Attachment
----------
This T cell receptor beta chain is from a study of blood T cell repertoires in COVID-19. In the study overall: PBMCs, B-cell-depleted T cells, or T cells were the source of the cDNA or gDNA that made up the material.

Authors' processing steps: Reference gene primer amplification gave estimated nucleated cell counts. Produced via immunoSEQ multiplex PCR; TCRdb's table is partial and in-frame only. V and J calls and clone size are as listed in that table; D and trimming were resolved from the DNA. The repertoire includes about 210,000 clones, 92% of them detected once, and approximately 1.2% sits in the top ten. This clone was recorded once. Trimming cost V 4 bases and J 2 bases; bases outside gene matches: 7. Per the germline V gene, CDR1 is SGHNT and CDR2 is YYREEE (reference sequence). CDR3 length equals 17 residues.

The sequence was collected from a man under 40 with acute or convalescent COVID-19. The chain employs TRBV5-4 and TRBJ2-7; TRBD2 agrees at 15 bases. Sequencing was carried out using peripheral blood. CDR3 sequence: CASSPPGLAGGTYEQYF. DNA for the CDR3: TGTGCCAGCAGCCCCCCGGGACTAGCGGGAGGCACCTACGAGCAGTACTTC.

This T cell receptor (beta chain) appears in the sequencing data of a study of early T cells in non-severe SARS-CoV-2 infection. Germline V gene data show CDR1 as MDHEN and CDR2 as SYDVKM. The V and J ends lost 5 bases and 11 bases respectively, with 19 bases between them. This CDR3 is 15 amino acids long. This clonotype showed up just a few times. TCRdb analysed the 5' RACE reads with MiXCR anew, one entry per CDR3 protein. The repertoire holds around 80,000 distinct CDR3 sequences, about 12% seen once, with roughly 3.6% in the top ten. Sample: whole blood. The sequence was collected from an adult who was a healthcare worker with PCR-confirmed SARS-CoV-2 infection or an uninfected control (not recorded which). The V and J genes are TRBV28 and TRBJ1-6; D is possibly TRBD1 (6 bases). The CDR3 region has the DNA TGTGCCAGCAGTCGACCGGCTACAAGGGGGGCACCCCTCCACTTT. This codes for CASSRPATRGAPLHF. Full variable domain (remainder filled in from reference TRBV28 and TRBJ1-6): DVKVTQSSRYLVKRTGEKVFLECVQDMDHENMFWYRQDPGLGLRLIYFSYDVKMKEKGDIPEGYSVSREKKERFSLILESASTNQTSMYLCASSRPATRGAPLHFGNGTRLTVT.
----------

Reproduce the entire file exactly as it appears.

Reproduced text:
This T cell receptor beta chain is from a study of blood T cell repertoires in COVID-19. In the study overall: PBMCs, B-cell-depleted T cells, or T cells were the source of the cDNA or gDNA that made up the material.

Authors' processing steps: Reference gene primer amplification gave estimated nucleated cell counts. Produced via immunoSEQ multiplex PCR; TCRdb's table is partial and in-frame only. V and J calls and clone size are as listed in that table; D and trimming were resolved from the DNA. The repertoire includes about 210,000 clones, 92% of them detected once, and approximately 1.2% sits in the top ten. This clone was recorded once. Trimming cost V 4 bases and J 2 bases; bases outside gene matches: 7. Per the germline V gene, CDR1 is SGHNT and CDR2 is YYREEE (reference sequence). CDR3 length equals 17 residues.

The sequence was collected from a man under 40 with acute or convalescent COVID-19. The chain employs TRBV5-4 and TRBJ2-7; TRBD2 agrees at 15 bases. Sequencing was carried out using peripheral blood. CDR3 sequence: CASSPPGLAGGTYEQYF. DNA for the CDR3: TGTGCCAGCAGCCCCCCGGGACTAGCGGGAGGCACCTACGAGCAGTACTTC.

This T cell receptor (beta chain) appears in the sequencing data of a study of early T cells in non-severe SARS-CoV-2 infection. Germline V gene data show CDR1 as MDHEN and CDR2 as SYDVKM. The V and J ends lost 5 bases and 11 bases respectively, with 19 bases between them. This CDR3 is 15 amino acids long. This clonotype showed up just a few times. TCRdb analysed the 5' RACE reads with MiXCR anew, one entry per CDR3 protein. The repertoire holds around 80,000 distinct CDR3 sequences, about 12% seen once, with roughly 3.6% in the top ten. Sample: whole blood. The sequence was collected from an adult who was a healthcare worker with PCR-confirmed SARS-CoV-2 infection or an uninfected control (not recorded which). The V and J genes are TRBV28 and TRBJ1-6; D is possibly TRBD1 (6 bases). The CDR3 region has the DNA TGTGCCAGCAGTCGACCGGCTACAAGGGGGGCACCCCTCCACTTT. This codes for CASSRPATRGAPLHF. Full variable domain (remainder filled in from reference TRBV28 and TRBJ1-6): DVKVTQSSRYLVKRTGEKVFLECVQDMDHENMFWYRQDPGLGLRLIYFSYDVKMKEKGDIPEGYSVSREKKERFSLILESASTNQTSMYLCASSRPATRGAPLHFGNGTRLTVT.